Donate
Independent, objective, nonpartisan research

RB 514HJRB

Authors

RB 514HJRB

Tagged with:

Publication PDFs

Database

This is the content currently stored in the post and postmeta tables.

View live version

object(Timber\Post)#3742 (44) { ["ImageClass"]=> string(12) "Timber\Image" ["PostClass"]=> string(11) "Timber\Post" ["TermClass"]=> string(11) "Timber\Term" ["object_type"]=> string(4) "post" ["custom"]=> array(5) { ["_wp_attached_file"]=> string(14) "RB_514HJRB.pdf" ["wpmf_size"]=> string(7) "1550646" ["wpmf_filetype"]=> string(3) "pdf" ["wpmf_order"]=> string(1) "0" ["searchwp_content"]=> string(4055) "www.ppic.org Online Learning and Student Outcomes in California’s Community Colleges M ay 2014 Hans Johnson • Marisol Cuellar Mejia with research support from Kevin Cook Supported with funding from the Donald Bren Foundation SUMMARY C alifornia’s community colleges of er more online credit courses than any other public higher education institution in the country. By 2012, online course enrollment in the state’s community colleges totaled almost one million, representing about 11 percent of total enrollment. Indeed, practically all of the enrollment increases over the past ten years have occurred in online courses. Among students taking credit courses in 2011–12, one of every f ve took at least one online course. These trends raise critical questions about the ef ect of online learning on student out- comes. In this study, we consider both short- and long-term outcomes, focusing on partici- pation, course completion and passing, degree attainment, and transfer to four-year institu- tions. As the enrollment trends suggest, we f nd that online learning has provided new access to higher education, with online participation increasing for each of the state’s largest ethnic groups. Still, participation is uneven across groups, with African Americans participating at relatively high rates and Latinos lagging all groups. When we examine student outcomes, we f nd a surprising result: short-term outcomes are poor, but long-term outcomes are not. How does this break down? In the short term, course by course, student outcomes are worse in online courses than in traditional courses. Students are less likely to complete an online course than a traditional course, and they are less likely to complete an online course with a passing grade. We f nd lower course success rates across all types of students, across a wide set of subjects, and ISTOCK Online Learning and Student Outcomes in California’s Community Colleges 2 www.ppic.org across almost all colleges. Indeed, once we control for a full set of student characteristics (including overall grade point averages [GPAs]) and institutional factors, we fnd that online course success rates are between 11 and 14 percentage points lower than traditional course success rates. In addition, we fnd that online learning does nothing to overcome achieve - ment gaps across racial/ethnic groups—in fact, these gaps are even larger in online classes. However, when we examine long-term outcomes, the picture looks brighter. Students who take at least some online courses are more likely than those who take only traditional courses to earn an associate’s degree or to transfer to a four-year institution. For some stu - dents, online courses ofer a useful tool that helps them to reach their goals. Online learning is still relatively new—and there is reason to believe that the online per - formance gaps that we identify in this report can be minimized with strategic planning and improved technology. Providing more online versions of high-demand courses should be one priority. Community colleges should also review the quality of current online courses and consider implementing a standardized learning management system to assess student behavior and engagement and to identify areas where improvement is needed. Finally, gath - ering information on the cost of developing and maintaining online courses is vital to under - standing the potential efciencies of online learning. Governor Jerry Brown has proposed spending tens of millions of dollars to promote innovations in learning across California’s higher education systems. With more funding and new initiatives on the horizon, the community colleges have the opportunity to make even greater strides in their online learning programs. For the full report and related resources, please visit our publication page: www.ppic.org/main/publication.asp?i=1096 Students are less likely to complete an online course than a traditional course, and they are less likely to complete an online course with a passing grade." } ["___content":protected]=> string(106) "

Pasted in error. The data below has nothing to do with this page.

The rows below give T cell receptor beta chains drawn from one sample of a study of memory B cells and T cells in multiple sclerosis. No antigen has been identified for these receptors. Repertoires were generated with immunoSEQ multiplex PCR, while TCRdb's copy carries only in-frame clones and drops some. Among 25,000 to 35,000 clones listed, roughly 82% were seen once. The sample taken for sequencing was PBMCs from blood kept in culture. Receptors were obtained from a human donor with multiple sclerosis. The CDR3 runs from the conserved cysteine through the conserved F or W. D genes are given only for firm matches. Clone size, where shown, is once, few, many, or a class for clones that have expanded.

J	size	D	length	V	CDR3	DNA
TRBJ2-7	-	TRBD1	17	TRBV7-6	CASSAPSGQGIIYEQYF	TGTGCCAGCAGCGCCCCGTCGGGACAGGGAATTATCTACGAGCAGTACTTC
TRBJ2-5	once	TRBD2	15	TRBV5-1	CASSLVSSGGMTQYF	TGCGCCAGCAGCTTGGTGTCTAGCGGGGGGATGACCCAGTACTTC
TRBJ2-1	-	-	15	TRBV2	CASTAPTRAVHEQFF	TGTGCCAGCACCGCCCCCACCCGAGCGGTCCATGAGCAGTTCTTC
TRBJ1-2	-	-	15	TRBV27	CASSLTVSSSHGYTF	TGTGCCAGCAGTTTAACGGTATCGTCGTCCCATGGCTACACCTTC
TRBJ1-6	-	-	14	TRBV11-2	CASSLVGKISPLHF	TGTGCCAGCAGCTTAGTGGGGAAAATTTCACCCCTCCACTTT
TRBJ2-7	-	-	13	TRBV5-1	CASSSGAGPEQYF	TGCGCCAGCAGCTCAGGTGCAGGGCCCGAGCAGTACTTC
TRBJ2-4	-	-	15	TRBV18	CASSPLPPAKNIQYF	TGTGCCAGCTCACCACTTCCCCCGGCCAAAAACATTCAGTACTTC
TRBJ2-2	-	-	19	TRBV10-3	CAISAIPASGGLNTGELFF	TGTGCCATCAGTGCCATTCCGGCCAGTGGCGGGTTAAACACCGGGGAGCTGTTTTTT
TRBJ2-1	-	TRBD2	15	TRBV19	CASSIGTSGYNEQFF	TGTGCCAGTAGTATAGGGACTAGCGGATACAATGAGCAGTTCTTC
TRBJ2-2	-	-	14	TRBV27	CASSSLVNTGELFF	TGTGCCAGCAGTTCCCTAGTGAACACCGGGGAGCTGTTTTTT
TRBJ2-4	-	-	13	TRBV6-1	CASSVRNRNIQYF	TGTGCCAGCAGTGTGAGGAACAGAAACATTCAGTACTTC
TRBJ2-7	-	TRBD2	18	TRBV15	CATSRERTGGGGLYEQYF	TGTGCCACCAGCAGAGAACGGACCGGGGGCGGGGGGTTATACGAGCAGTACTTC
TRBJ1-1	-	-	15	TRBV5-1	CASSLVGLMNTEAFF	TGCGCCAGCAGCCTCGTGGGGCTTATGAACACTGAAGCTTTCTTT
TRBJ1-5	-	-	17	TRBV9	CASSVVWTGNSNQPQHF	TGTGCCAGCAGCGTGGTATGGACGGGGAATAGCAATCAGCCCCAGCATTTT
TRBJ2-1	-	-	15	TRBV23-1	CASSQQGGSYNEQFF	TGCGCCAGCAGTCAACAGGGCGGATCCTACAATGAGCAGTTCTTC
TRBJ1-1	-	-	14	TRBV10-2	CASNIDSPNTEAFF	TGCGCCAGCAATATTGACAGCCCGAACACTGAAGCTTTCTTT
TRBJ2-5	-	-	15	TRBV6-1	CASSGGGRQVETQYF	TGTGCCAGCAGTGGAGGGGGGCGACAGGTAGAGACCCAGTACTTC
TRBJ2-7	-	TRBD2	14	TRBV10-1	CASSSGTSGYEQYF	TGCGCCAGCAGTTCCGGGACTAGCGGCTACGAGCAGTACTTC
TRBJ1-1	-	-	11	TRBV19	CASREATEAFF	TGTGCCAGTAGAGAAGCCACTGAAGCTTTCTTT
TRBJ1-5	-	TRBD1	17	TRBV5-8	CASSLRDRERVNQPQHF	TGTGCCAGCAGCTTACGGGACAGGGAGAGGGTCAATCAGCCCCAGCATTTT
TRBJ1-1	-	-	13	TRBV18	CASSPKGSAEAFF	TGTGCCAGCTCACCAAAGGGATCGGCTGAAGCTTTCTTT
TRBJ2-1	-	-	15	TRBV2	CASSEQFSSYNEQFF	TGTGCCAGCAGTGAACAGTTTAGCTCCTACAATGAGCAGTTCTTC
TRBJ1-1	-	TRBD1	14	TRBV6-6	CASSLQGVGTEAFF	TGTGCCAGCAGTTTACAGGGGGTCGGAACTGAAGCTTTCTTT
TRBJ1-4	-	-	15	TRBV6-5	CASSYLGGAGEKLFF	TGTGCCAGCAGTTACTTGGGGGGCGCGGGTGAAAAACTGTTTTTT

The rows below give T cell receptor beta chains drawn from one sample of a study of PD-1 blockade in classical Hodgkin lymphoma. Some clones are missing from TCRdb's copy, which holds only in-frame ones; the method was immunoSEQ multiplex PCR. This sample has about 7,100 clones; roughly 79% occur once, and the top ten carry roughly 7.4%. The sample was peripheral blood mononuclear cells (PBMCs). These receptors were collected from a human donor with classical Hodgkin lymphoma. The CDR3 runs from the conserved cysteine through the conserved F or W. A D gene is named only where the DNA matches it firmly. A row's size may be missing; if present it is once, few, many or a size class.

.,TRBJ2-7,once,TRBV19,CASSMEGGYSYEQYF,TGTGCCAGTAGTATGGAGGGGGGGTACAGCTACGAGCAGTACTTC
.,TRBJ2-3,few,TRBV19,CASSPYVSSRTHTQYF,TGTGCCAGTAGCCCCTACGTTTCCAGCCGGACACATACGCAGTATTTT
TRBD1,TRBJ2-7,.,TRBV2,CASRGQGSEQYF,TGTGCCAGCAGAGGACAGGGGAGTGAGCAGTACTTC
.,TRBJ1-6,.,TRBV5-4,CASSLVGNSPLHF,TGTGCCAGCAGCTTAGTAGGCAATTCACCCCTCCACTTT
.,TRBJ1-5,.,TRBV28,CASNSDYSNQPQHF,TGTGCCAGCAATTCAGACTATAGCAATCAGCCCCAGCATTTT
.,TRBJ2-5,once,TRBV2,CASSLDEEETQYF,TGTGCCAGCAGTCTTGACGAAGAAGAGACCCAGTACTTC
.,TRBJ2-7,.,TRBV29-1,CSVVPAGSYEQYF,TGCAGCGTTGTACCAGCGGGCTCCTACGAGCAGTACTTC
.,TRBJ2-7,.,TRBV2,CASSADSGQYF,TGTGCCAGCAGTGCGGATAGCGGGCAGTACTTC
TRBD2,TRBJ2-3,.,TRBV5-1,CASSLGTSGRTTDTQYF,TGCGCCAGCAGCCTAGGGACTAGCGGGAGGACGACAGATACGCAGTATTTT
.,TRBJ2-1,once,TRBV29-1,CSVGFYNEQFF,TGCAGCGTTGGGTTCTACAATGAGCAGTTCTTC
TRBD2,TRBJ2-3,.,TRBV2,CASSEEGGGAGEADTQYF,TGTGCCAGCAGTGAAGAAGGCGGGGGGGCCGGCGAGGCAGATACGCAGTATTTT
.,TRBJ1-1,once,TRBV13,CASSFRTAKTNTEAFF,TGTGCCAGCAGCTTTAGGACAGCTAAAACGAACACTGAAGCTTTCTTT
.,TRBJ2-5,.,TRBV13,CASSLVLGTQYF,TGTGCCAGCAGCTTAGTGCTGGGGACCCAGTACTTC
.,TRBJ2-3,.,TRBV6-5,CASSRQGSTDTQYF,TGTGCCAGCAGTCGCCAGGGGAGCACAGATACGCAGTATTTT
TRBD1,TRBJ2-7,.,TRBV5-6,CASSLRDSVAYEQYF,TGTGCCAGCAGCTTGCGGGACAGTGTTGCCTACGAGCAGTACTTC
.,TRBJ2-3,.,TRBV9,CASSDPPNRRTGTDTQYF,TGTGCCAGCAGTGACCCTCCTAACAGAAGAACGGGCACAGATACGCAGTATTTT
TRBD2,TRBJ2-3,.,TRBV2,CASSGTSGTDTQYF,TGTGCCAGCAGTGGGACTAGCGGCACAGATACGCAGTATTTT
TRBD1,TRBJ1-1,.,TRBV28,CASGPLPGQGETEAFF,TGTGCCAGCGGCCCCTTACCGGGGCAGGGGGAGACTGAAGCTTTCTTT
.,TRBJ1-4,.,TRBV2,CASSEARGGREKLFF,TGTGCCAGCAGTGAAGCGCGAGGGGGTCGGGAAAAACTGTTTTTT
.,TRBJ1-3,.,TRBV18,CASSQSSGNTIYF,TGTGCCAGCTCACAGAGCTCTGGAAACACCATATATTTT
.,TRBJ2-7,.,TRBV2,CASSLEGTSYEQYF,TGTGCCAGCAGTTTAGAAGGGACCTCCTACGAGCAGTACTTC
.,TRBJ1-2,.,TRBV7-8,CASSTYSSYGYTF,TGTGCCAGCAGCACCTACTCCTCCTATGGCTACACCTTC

RB 514HJRB

" ["_permalink":protected]=> string(111) "https://www.ppic.org/publication/online-learning-and-student-outcomes-in-community-colleges-summary/rb_514hjrb/" ["_next":protected]=> array(0) { } ["_prev":protected]=> array(0) { } ["_css_class":protected]=> NULL ["id"]=> int(8915) ["ID"]=> int(8915) ["post_author"]=> string(1) "1" ["post_content"]=> string(0) "" ["post_date"]=> string(19) "2017-05-20 02:42:05" ["post_excerpt"]=> string(0) "" ["post_parent"]=> int(4366) ["post_status"]=> string(7) "inherit" ["post_title"]=> string(10) "RB 514HJRB" ["post_type"]=> string(10) "attachment" ["slug"]=> string(10) "rb_514hjrb" ["__type":protected]=> NULL ["_wp_attached_file"]=> string(14) "RB_514HJRB.pdf" ["wpmf_size"]=> string(7) "1550646" ["wpmf_filetype"]=> string(3) "pdf" ["wpmf_order"]=> string(1) "0" ["searchwp_content"]=> string(4055) "www.ppic.org Online Learning and Student Outcomes in California’s Community Colleges M ay 2014 Hans Johnson • Marisol Cuellar Mejia with research support from Kevin Cook Supported with funding from the Donald Bren Foundation SUMMARY C alifornia’s community colleges of er more online credit courses than any other public higher education institution in the country. By 2012, online course enrollment in the state’s community colleges totaled almost one million, representing about 11 percent of total enrollment. Indeed, practically all of the enrollment increases over the past ten years have occurred in online courses. Among students taking credit courses in 2011–12, one of every f ve took at least one online course. These trends raise critical questions about the ef ect of online learning on student out- comes. In this study, we consider both short- and long-term outcomes, focusing on partici- pation, course completion and passing, degree attainment, and transfer to four-year institu- tions. As the enrollment trends suggest, we f nd that online learning has provided new access to higher education, with online participation increasing for each of the state’s largest ethnic groups. Still, participation is uneven across groups, with African Americans participating at relatively high rates and Latinos lagging all groups. When we examine student outcomes, we f nd a surprising result: short-term outcomes are poor, but long-term outcomes are not. How does this break down? In the short term, course by course, student outcomes are worse in online courses than in traditional courses. Students are less likely to complete an online course than a traditional course, and they are less likely to complete an online course with a passing grade. We f nd lower course success rates across all types of students, across a wide set of subjects, and ISTOCK Online Learning and Student Outcomes in California’s Community Colleges 2 www.ppic.org across almost all colleges. Indeed, once we control for a full set of student characteristics (including overall grade point averages [GPAs]) and institutional factors, we fnd that online course success rates are between 11 and 14 percentage points lower than traditional course success rates. In addition, we fnd that online learning does nothing to overcome achieve - ment gaps across racial/ethnic groups—in fact, these gaps are even larger in online classes. However, when we examine long-term outcomes, the picture looks brighter. Students who take at least some online courses are more likely than those who take only traditional courses to earn an associate’s degree or to transfer to a four-year institution. For some stu - dents, online courses ofer a useful tool that helps them to reach their goals. Online learning is still relatively new—and there is reason to believe that the online per - formance gaps that we identify in this report can be minimized with strategic planning and improved technology. Providing more online versions of high-demand courses should be one priority. Community colleges should also review the quality of current online courses and consider implementing a standardized learning management system to assess student behavior and engagement and to identify areas where improvement is needed. Finally, gath - ering information on the cost of developing and maintaining online courses is vital to under - standing the potential efciencies of online learning. Governor Jerry Brown has proposed spending tens of millions of dollars to promote innovations in learning across California’s higher education systems. With more funding and new initiatives on the horizon, the community colleges have the opportunity to make even greater strides in their online learning programs. For the full report and related resources, please visit our publication page: www.ppic.org/main/publication.asp?i=1096 Students are less likely to complete an online course than a traditional course, and they are less likely to complete an online course with a passing grade." ["post_date_gmt"]=> string(19) "2017-05-20 09:42:05" ["comment_status"]=> string(4) "open" ["ping_status"]=> string(6) "closed" ["post_password"]=> string(0) "" ["post_name"]=> string(10) "rb_514hjrb" ["to_ping"]=> string(0) "" ["pinged"]=> string(0) "" ["post_modified"]=> string(19) "2017-05-20 02:42:05" ["post_modified_gmt"]=> string(19) "2017-05-20 09:42:05" ["post_content_filtered"]=> string(0) "" ["guid"]=> string(52) "http://148.62.4.17/wp-content/uploads/RB_514HJRB.pdf" ["menu_order"]=> int(0) ["post_mime_type"]=> string(15) "application/pdf" ["comment_count"]=> string(1) "0" ["filter"]=> string(3) "raw" ["status"]=> string(7) "inherit" ["attachment_authors"]=> bool(false) }